Andy, the Invisible Fence we have... Has a shock collar.

    Bubbles is very well trained though - he hears the beep or something like it (the microwave apparently sounds like it - rather funny to watch) - and he knows where the boundaries are. The installer/trainer was amazed at how fast our mutt learned... And it's more like a slight tingle. I insisted on trying it.

    The people across the street had a dog that apparently had no brains and no pain threshold at all. Or a very high one! They could not train him, and he would charge through their invisible fence (they installed it after they lost THREE dogs, and Onyxx found the last one, it had been hit by a car... UGH). Well, this dumb dog had the collar on the highest setting and still would STAND at the boundary letting it shock him. Over time it burnt hair and skin. They finally got rid of him when he dragged their younger son into the pool.
  16. Andy

    Andy Active Member

    I would think fence have shock collars involved but I know lots of people who are horrified that we chose the non-fence collar. A cousin sent me an article from Its Me or the Dog showing how the collar was misused on a puppy and traumatized the poor thing. She was concerned that we were using one. For some reason people think invisible fences are good but the shock collar controlled by a human is not. I think because people have the ability to shock whenever/wherever.

    if we didn't have our other property to consider with too much land to set up a "fence", we thought about setting up the back yard with a "fence". However, I wanted Chewy to have more space then a fence would allow. She does need space to run her zoomies out. We wanted her to be able to follow difficult child from the front yard into the back yard. We have a large yard. He often times takes a cart of brush from the front yard to edge of the back yard.
  17. InsaneCdn

    InsaneCdn Well-Known Member

    Terry? Sure there was training involved. You had to train the humans! <grin>
  18. SearchingForRainbows

    SearchingForRainbows Active Member

    At our last house we had a system similar to the one Andy described her neighbor as having - No fence involved, just an invisible barrier with the master device in our garage. We trained our favorite sanity saver from the beginning that as long as she had a leash on, it was safe to leave the yard. We didn't have any problems with her being afraid to go on walks with us.

    The system worked great for keeping her in the yard as long as the batteries were good. There was a very low beeping sound transmitted from her collar when they began to drop dead. If my favorite sanity saver heard this sound before we did, she would take baby steps down the side of the hill closest to her best friend's house, a German Sheppard. She knew that when she heard this sound, she could safely cross over into her yard. Just to make sure, she always took those baby steps before running to great her. Our neighbors' had the same kind of system for their German Sheppard.

    The main drawback besides our favorite sanity saver being smart enough to realize that the beeping sound meant freedom, is that every other animal in the neighborhood could come into our yard. We had one neighbor who had a dog who loved to travel all over the place, hated other dogs, and would try to attack them in their own yards. Long story made short, this neighbor learned that she had to keep her dog in her own yard if she was going to be able to keep her at all.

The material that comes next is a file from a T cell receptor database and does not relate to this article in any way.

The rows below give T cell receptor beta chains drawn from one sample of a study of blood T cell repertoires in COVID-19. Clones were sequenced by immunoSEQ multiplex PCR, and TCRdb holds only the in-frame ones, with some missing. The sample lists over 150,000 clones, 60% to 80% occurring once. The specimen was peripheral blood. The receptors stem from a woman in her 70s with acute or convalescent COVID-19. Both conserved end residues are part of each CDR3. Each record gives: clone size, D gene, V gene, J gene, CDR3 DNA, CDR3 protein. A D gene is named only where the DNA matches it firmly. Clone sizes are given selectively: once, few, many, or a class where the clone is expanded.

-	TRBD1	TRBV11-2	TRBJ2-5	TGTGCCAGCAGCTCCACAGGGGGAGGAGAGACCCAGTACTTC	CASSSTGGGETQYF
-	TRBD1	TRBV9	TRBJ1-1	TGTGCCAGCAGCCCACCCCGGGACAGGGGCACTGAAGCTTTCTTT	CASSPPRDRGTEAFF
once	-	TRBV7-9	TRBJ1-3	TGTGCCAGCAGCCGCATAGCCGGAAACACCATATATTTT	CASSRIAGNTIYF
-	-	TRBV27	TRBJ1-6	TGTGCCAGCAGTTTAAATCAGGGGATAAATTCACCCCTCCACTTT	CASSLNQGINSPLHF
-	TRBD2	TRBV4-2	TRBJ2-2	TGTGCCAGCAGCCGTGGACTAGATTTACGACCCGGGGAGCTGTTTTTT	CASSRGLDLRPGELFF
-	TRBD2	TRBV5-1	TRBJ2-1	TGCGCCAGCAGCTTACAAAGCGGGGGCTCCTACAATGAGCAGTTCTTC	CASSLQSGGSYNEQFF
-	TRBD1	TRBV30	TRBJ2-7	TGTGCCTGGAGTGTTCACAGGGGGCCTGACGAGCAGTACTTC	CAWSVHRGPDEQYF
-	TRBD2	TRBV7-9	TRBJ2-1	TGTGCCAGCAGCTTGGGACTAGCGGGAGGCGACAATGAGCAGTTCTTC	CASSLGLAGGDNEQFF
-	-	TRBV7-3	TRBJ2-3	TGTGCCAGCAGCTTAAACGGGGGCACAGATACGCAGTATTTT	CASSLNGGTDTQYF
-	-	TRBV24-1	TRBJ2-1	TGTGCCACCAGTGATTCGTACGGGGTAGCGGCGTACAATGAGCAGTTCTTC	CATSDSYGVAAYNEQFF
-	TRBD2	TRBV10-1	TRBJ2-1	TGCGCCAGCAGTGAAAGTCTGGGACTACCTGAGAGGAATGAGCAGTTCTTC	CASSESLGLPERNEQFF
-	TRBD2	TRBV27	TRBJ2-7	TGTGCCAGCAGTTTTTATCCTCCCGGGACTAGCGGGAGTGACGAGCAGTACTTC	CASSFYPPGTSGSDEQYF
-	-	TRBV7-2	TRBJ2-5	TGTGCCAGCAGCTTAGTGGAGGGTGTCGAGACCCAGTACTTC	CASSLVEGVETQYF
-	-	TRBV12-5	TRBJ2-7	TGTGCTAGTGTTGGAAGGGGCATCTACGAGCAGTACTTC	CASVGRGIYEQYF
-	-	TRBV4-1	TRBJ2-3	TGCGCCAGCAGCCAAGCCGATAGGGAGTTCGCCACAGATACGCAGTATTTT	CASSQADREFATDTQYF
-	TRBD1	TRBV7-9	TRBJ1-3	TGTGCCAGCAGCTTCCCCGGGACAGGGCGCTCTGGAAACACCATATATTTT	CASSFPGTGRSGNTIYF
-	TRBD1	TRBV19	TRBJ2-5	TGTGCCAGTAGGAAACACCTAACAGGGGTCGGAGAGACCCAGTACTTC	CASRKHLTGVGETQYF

Even with these issues, we liked having the invisible barrier because our dog never roamed past the German Shepard's yard when the batteries died. She isn't too adventurous and always preferred to stick close to home. Although keeping other animals out of the yard could be an issue, when our dog was outside, we always kept an eye on her from inside. It was nice being able to let her go out on her own in nasty weather. I really miss this now, especially when it's super cold or pouring out!

    If I could, I would install this sort of system where we are now. SFR
  19. Fran

    Fran Former Site Owner

    We have an invisible fence but my first two pyrs were smarter than us. When we put the collar on they refused to get off the patio even with enticement like chicken. They must have had a negative experience with electric fencing on the farm they were fostered. I ended up fencing the yard for their safety and my sanity.
    Pyr rescue groups will not adopt a pyr out if you have invisible fencing. Pyrs are roamers and will not care about the invisible fence.

    I saw a dog with a shock collar and I absolutely won't use it. The dog responded the first 3 or 4 times and then turned absolutely vicious for the first time in his life. It's not anything I would put on a dog especially a rescue.
  20. Andy

    Andy Active Member

    That is why we really hesitated. We did the home work and asked our professional for advise and to train us on the proper use. It can easily be abused and that scared us. Shock collars have a purpose and must be used properly. There are still no guarantees as to how it will effect the dog. Our dog whisperer warned us that Chewy may get rebellious when the collar is off. She is smart enough to get back at us for using it.

    He also emphasized the importance in increasing the positive attention given as well as very minimal use of the collar. If Chewy kept pushing the limits, instead of receiving more and more shocks, she is removed from the area. She would be taken inside and try again later.

    I truly believe this worked for us because of the positive attention difficult child gives Chewy. She does not fear going outside or not knowing her boundaries. Each dog is different and the neighbor's dog seems so depressed and unhappy all the time. I never see the kids play with him.

    Too many people think that is the easy answer but it does not work that way.